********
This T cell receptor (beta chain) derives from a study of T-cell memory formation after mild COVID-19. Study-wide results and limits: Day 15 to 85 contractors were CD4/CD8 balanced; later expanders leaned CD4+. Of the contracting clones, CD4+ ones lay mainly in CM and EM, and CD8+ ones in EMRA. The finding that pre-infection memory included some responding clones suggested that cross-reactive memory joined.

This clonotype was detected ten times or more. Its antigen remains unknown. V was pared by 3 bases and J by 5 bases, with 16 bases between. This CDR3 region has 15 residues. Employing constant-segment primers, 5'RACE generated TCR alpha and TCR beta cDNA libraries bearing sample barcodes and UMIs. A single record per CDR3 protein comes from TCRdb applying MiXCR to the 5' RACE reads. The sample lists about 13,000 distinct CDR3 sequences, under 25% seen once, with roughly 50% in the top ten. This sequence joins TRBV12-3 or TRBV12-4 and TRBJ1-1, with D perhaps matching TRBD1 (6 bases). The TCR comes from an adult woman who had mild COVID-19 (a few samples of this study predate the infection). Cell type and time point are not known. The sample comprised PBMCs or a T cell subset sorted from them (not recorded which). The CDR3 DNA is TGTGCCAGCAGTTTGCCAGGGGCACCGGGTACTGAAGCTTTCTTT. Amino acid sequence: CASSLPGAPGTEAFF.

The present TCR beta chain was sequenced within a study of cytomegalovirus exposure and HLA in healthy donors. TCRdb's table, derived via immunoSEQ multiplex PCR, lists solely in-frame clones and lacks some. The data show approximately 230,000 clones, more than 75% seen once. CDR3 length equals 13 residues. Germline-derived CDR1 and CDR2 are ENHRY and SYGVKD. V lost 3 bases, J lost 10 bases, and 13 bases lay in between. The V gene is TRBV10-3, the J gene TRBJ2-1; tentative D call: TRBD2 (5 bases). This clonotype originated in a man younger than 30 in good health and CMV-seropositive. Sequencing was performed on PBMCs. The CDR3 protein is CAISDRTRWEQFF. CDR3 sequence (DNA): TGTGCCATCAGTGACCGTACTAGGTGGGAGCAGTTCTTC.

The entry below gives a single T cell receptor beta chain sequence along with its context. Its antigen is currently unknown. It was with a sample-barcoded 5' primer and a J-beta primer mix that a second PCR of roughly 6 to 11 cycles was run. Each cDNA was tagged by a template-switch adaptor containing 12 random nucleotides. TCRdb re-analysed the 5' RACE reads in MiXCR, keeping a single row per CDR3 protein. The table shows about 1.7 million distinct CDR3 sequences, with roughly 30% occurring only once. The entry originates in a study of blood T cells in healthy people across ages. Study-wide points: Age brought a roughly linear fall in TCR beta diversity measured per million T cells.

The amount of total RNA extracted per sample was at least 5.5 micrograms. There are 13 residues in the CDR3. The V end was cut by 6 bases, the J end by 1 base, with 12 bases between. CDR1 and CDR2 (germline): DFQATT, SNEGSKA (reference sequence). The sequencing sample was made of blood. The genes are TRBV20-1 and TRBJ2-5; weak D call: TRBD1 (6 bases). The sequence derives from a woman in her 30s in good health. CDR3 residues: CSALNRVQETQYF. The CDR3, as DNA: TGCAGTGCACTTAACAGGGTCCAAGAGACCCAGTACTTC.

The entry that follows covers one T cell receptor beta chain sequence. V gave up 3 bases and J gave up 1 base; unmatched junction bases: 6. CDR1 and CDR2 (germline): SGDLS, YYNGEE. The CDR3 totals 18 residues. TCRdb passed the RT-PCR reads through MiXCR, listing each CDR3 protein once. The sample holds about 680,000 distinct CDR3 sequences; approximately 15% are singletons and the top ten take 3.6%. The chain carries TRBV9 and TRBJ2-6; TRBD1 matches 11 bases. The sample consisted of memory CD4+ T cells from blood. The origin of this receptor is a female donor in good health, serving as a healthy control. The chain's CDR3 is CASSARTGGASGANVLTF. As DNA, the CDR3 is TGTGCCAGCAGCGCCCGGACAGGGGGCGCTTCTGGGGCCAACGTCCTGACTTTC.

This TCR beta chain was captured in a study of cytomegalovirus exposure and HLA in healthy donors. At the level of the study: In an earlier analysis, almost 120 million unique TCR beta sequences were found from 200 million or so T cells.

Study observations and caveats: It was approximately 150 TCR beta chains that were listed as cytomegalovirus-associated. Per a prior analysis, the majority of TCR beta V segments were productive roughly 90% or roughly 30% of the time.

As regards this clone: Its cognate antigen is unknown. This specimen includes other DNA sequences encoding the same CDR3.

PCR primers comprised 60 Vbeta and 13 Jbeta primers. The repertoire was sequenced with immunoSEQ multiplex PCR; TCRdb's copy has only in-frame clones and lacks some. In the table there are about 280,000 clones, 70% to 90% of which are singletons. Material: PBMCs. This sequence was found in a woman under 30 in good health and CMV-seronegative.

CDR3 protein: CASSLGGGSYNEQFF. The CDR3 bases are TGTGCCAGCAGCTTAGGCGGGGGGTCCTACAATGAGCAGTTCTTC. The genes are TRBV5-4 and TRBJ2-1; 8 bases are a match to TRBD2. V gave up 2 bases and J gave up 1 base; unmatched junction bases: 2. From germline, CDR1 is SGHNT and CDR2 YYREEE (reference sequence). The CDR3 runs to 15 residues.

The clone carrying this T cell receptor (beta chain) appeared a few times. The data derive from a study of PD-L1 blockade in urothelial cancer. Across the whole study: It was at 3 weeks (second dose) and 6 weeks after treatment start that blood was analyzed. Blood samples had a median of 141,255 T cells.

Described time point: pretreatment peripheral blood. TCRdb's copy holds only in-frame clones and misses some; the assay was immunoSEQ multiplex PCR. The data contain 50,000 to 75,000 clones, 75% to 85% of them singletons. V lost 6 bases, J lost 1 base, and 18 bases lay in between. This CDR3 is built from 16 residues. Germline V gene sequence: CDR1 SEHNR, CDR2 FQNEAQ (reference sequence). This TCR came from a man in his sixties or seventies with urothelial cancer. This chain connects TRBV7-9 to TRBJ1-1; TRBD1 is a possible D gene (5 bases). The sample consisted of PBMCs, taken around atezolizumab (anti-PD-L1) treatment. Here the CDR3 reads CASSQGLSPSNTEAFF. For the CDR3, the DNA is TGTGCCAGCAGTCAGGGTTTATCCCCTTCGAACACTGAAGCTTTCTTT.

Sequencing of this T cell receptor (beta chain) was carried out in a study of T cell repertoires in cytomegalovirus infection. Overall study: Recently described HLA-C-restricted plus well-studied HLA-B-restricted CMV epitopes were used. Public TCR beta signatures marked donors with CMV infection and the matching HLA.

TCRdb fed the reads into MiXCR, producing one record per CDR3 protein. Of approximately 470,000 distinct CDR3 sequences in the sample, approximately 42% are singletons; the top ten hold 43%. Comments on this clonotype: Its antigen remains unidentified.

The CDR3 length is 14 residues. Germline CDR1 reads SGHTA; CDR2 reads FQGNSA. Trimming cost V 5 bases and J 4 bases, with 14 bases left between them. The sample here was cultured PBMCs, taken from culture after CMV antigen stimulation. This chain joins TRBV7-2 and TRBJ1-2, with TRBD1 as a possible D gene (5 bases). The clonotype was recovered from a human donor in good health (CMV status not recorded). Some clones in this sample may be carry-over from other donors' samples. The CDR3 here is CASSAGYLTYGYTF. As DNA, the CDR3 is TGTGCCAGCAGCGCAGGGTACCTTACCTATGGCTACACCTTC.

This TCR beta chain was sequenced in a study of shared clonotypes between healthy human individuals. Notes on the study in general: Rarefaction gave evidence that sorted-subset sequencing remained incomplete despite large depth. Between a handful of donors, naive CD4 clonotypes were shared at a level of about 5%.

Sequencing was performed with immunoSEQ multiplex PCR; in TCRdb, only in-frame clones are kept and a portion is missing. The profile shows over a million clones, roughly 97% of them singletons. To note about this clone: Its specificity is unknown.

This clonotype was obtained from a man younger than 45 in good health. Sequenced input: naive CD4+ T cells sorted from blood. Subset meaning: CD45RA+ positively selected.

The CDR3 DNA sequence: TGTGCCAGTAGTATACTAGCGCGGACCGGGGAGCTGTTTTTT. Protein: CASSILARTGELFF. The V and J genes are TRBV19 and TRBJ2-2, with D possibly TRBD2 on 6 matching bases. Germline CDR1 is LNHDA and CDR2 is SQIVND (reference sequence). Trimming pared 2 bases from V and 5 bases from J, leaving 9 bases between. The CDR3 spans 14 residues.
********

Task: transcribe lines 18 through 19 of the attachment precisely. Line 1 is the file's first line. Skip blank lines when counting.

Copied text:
Sequencing was performed with immunoSEQ multiplex PCR; in TCRdb, only in-frame clones are kept and a portion is missing. The profile shows over a million clones, roughly 97% of them singletons. To note about this clone: Its specificity is unknown.

This clonotype was obtained from a man younger than 45 in good health. Sequenced input: naive CD4+ T cells sorted from blood. Subset meaning: CD45RA+ positively selected.